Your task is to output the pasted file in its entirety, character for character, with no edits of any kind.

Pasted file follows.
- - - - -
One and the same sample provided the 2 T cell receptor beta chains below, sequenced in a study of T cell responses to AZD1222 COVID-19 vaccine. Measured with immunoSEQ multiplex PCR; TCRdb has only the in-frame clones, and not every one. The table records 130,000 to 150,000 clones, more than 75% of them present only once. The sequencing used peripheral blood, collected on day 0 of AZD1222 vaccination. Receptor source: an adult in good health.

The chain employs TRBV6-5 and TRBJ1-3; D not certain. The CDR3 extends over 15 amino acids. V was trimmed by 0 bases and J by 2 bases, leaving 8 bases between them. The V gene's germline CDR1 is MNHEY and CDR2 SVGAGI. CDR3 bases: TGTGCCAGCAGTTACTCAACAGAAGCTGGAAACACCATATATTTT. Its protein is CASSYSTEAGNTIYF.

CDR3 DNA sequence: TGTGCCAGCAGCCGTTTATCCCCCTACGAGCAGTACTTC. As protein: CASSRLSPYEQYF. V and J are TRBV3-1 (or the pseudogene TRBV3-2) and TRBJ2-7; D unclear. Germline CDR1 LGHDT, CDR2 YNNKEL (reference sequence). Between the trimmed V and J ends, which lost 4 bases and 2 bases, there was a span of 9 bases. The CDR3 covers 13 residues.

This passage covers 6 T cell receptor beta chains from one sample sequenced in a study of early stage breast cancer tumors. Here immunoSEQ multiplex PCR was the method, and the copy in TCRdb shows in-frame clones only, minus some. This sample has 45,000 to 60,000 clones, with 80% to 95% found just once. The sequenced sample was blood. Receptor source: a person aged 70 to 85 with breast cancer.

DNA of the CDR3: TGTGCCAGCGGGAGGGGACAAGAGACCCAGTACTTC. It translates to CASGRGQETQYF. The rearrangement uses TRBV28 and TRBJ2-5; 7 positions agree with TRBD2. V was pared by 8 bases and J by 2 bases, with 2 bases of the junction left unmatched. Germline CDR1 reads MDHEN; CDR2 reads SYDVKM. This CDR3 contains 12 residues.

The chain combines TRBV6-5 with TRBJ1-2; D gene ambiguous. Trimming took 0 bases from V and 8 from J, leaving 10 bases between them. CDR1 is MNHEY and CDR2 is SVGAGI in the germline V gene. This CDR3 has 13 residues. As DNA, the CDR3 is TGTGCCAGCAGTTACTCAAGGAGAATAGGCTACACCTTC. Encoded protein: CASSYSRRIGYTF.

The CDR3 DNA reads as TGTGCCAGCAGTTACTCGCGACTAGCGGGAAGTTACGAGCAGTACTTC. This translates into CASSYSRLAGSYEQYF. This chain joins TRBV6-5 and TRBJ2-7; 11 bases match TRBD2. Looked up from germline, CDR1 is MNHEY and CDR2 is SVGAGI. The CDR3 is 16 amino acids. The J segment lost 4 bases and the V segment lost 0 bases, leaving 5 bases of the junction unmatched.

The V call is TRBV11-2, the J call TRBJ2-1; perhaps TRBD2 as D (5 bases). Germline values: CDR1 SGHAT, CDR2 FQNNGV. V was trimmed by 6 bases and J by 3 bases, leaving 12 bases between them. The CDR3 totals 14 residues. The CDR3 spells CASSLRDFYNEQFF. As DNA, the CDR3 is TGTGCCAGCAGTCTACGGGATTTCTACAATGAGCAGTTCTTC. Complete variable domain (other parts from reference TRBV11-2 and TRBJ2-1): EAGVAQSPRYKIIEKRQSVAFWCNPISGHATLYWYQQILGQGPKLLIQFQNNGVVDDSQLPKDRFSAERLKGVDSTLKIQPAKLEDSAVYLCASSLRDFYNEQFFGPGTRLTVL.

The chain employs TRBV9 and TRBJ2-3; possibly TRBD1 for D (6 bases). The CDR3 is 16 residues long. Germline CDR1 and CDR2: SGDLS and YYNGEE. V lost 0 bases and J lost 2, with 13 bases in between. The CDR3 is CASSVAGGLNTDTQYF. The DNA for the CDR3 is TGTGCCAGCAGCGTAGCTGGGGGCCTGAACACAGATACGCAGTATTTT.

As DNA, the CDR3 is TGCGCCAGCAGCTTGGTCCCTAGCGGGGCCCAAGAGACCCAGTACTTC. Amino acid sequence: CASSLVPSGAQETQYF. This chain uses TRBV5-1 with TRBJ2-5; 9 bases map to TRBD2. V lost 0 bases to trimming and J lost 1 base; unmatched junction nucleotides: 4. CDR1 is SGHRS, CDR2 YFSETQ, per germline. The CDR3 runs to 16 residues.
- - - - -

One and the same sample provided the 2 T cell receptor beta chains below, sequenced in a study of T cell responses to AZD1222 COVID-19 vaccine. Measured with immunoSEQ multiplex PCR; TCRdb has only the in-frame clones, and not every one. The table records 130,000 to 150,000 clones, more than 75% of them present only once. The sequencing used peripheral blood, collected on day 0 of AZD1222 vaccination. Receptor source: an adult in good health.

The chain employs TRBV6-5 and TRBJ1-3; D not certain. The CDR3 extends over 15 amino acids. V was trimmed by 0 bases and J by 2 bases, leaving 8 bases between them. The V gene's germline CDR1 is MNHEY and CDR2 SVGAGI. CDR3 bases: TGTGCCAGCAGTTACTCAACAGAAGCTGGAAACACCATATATTTT. Its protein is CASSYSTEAGNTIYF.

CDR3 DNA sequence: TGTGCCAGCAGCCGTTTATCCCCCTACGAGCAGTACTTC. As protein: CASSRLSPYEQYF. V and J are TRBV3-1 (or the pseudogene TRBV3-2) and TRBJ2-7; D unclear. Germline CDR1 LGHDT, CDR2 YNNKEL (reference sequence). Between the trimmed V and J ends, which lost 4 bases and 2 bases, there was a span of 9 bases. The CDR3 covers 13 residues.

This passage covers 6 T cell receptor beta chains from one sample sequenced in a study of early stage breast cancer tumors. Here immunoSEQ multiplex PCR was the method, and the copy in TCRdb shows in-frame clones only, minus some. This sample has 45,000 to 60,000 clones, with 80% to 95% found just once. The sequenced sample was blood. Receptor source: a person aged 70 to 85 with breast cancer.

DNA of the CDR3: TGTGCCAGCGGGAGGGGACAAGAGACCCAGTACTTC. It translates to CASGRGQETQYF. The rearrangement uses TRBV28 and TRBJ2-5; 7 positions agree with TRBD2. V was pared by 8 bases and J by 2 bases, with 2 bases of the junction left unmatched. Germline CDR1 reads MDHEN; CDR2 reads SYDVKM. This CDR3 contains 12 residues.

The chain combines TRBV6-5 with TRBJ1-2; D gene ambiguous. Trimming took 0 bases from V and 8 from J, leaving 10 bases between them. CDR1 is MNHEY and CDR2 is SVGAGI in the germline V gene. This CDR3 has 13 residues. As DNA, the CDR3 is TGTGCCAGCAGTTACTCAAGGAGAATAGGCTACACCTTC. Encoded protein: CASSYSRRIGYTF.

The CDR3 DNA reads as TGTGCCAGCAGTTACTCGCGACTAGCGGGAAGTTACGAGCAGTACTTC. This translates into CASSYSRLAGSYEQYF. This chain joins TRBV6-5 and TRBJ2-7; 11 bases match TRBD2. Looked up from germline, CDR1 is MNHEY and CDR2 is SVGAGI. The CDR3 is 16 amino acids. The J segment lost 4 bases and the V segment lost 0 bases, leaving 5 bases of the junction unmatched.

The V call is TRBV11-2, the J call TRBJ2-1; perhaps TRBD2 as D (5 bases). Germline values: CDR1 SGHAT, CDR2 FQNNGV. V was trimmed by 6 bases and J by 3 bases, leaving 12 bases between them. The CDR3 totals 14 residues. The CDR3 spells CASSLRDFYNEQFF. As DNA, the CDR3 is TGTGCCAGCAGTCTACGGGATTTCTACAATGAGCAGTTCTTC. Complete variable domain (other parts from reference TRBV11-2 and TRBJ2-1): EAGVAQSPRYKIIEKRQSVAFWCNPISGHATLYWYQQILGQGPKLLIQFQNNGVVDDSQLPKDRFSAERLKGVDSTLKIQPAKLEDSAVYLCASSLRDFYNEQFFGPGTRLTVL.

The chain employs TRBV9 and TRBJ2-3; possibly TRBD1 for D (6 bases). The CDR3 is 16 residues long. Germline CDR1 and CDR2: SGDLS and YYNGEE. V lost 0 bases and J lost 2, with 13 bases in between. The CDR3 is CASSVAGGLNTDTQYF. The DNA for the CDR3 is TGTGCCAGCAGCGTAGCTGGGGGCCTGAACACAGATACGCAGTATTTT.

As DNA, the CDR3 is TGCGCCAGCAGCTTGGTCCCTAGCGGGGCCCAAGAGACCCAGTACTTC. Amino acid sequence: CASSLVPSGAQETQYF. This chain uses TRBV5-1 with TRBJ2-5; 9 bases map to TRBD2. V lost 0 bases to trimming and J lost 1 base; unmatched junction nucleotides: 4. CDR1 is SGHRS, CDR2 YFSETQ, per germline. The CDR3 runs to 16 residues.